Obama asks Supreme Court to overturn gay marriage ban
WASHINGTON (AFP) – The Barack Obama administration took another step toward institutionalising gay marriage, formally asking the US Supreme Court to strike down a 1996 law defining marriage exclusively as a union between a man and a woman.
The request was contained in a legal brief filed Friday with the US court, whose nine justices will next month review whether or not to repeal the federal Defence of Marriage Act (DOMA), which bans marriage between homosexuals.
The document marks the first time a president has endorsed same-sex marriage rights before the Supreme Court.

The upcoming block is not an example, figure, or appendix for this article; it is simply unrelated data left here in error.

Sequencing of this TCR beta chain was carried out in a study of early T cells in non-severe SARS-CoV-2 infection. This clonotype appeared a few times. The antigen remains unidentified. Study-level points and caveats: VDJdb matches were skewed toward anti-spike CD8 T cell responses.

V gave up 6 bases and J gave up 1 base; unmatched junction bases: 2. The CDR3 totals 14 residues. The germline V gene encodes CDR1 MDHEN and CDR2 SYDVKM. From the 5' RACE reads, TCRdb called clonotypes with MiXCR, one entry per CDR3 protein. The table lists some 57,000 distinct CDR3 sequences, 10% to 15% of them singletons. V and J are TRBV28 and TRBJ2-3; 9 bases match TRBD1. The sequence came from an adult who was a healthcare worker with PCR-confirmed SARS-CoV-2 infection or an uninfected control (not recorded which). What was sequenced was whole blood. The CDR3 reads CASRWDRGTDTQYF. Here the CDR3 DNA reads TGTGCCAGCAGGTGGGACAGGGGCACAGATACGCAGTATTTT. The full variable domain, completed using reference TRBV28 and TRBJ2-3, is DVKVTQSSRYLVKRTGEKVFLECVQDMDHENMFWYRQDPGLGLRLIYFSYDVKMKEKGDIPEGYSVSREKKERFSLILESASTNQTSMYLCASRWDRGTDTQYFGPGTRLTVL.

According to the filing, the Defence of Marriage Act “violates the fundamental constitutional guarantee of equal protection” before the law stipulated by the US Constitution.
DOMA “denies to tens of thousands of same-sex couples who are legally married under state law an array of important federal benefits that are available to legally married opposite-sex couples,” read the brief signed by US Solicitor General Donald Verrilli.
The case before the Supreme Court involves Edith Windsor, a lesbian who married in Canada in 2007 but whose spouse and partner of 40 years died.
She was required to pay more than $360,000 in federal estate taxes because she was not considered married under DOMA.